Real-life story - Nabeel Andrew Salmons
How I got into the role
University gave me the chance to learn about a wide range of specialties in medicine and prepared me for foundation training as a doctor. I had a well-rounded experience but I was keen to learn more about pathology to gain a greater understanding of the diagnostic process of understanding disease development and the science behind the cure. I completed a practical attachment in toxicology to widen my knowledge; my attachment was in a molecular pathology lab and focused on a study in liver pathology which I really enjoyed.
Soon enough I was hooked; I wanted to learn as much as possible about diseases and the body. While training as a foundation doctor (which was known as a house officer at the time), I used my initiative to gain as much knowledge about pathology as I possibly could. In my spare time I attended meetings in the department and spoke to colleagues, finding out how the pathologist was integral to the patient’s pathway and their close working relationships with clinicians to diagnose and treat patients.
My experiences spurred me on and I went on to apply for specialty training. Although I found the decision to train in pathology easy, I still met challenges such as explaining what pathology is to both lay people and medical colleagues alike who had very little knowledge of what we do and becoming familiar with and understanding the many different pathologies involved throughout the body. I quickly found I enjoyed overcoming these challenges and they helped me to gain more of an understanding of the disease process and to develop as a doctor. I then progressed through my specialty training and as a result received a certificate of completion of training to progress to becoming a consultant.
What I do
Like most jobs in medicine, every day is varied and I never find myself doing the same thing day to day so I’m never bored! My day can start with assessments and reporting patients’ cases which include complex cancer cases requiring detailed discussion and correlation with the clinical and imaging findings during multidisciplinary meetings with other specialists. I can then be involved in reviewing urgent ‘on the table’ biopsies where we give a diagnosis to a surgeon while the patient is still in surgery.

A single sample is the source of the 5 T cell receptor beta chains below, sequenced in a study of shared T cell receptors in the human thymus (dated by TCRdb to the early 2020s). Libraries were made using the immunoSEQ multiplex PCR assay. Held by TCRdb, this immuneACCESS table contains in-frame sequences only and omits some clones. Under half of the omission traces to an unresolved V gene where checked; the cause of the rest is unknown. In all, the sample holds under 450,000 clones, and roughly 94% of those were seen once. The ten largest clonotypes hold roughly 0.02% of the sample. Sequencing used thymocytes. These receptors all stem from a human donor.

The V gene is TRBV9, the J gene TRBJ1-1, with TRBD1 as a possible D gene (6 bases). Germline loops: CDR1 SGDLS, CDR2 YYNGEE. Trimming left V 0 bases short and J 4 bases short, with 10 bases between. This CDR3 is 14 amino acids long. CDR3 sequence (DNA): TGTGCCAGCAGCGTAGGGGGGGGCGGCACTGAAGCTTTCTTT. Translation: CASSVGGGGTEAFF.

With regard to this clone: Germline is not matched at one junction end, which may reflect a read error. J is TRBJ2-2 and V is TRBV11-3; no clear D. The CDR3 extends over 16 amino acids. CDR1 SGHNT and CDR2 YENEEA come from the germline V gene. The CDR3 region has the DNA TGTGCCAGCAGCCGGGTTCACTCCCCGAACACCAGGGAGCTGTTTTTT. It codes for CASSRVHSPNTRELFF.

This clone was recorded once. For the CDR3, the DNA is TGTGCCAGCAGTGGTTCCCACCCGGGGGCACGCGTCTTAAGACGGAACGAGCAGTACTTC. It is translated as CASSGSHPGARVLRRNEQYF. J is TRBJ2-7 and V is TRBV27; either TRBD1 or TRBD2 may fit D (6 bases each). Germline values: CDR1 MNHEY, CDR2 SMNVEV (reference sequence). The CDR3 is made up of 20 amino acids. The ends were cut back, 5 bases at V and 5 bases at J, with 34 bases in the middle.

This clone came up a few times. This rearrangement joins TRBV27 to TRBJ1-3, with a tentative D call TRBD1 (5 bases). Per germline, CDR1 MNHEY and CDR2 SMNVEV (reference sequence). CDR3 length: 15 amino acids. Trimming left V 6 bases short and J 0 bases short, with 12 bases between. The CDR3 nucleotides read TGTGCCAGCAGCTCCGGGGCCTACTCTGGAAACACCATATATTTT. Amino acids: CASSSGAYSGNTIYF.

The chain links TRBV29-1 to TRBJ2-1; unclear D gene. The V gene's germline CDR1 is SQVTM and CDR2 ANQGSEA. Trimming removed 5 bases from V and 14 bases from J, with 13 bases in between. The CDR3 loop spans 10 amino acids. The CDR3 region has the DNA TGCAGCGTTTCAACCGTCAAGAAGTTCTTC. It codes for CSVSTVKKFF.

As a consultant at my trust I cover surgical pathology and cytology. I am the co-lead on gynaecological pathology, co-lead on lung pathology and the pathology lead for the cervical screening programme in our hospital which is one of the regional hubs in the West Midlands.
Teaching is an integral part of my day-to-day work and my role gives me the chance to teach junior doctors. I train medical students, surgical trainees, healthcare scientists and other junior doctors. I also have the opportunity to promote pathology publicly through events such as National Pathology week. We are always keen for schools students to visit the lab and hopefully inspire the next generation as a result!
The best bits and challenges
I really enjoy working with colleagues who specialise in different areas. Each patient is different and we all work together, figuring out each piece of the puzzle to make a diagnosis.
Career plans and top tips for others
Throughout my career I have learned that a number of qualities are important to a successful career in histopathology. Attention to detail is vital, as is having an inquisitive mind so you can seek answers and put information together to reach a diagnosis.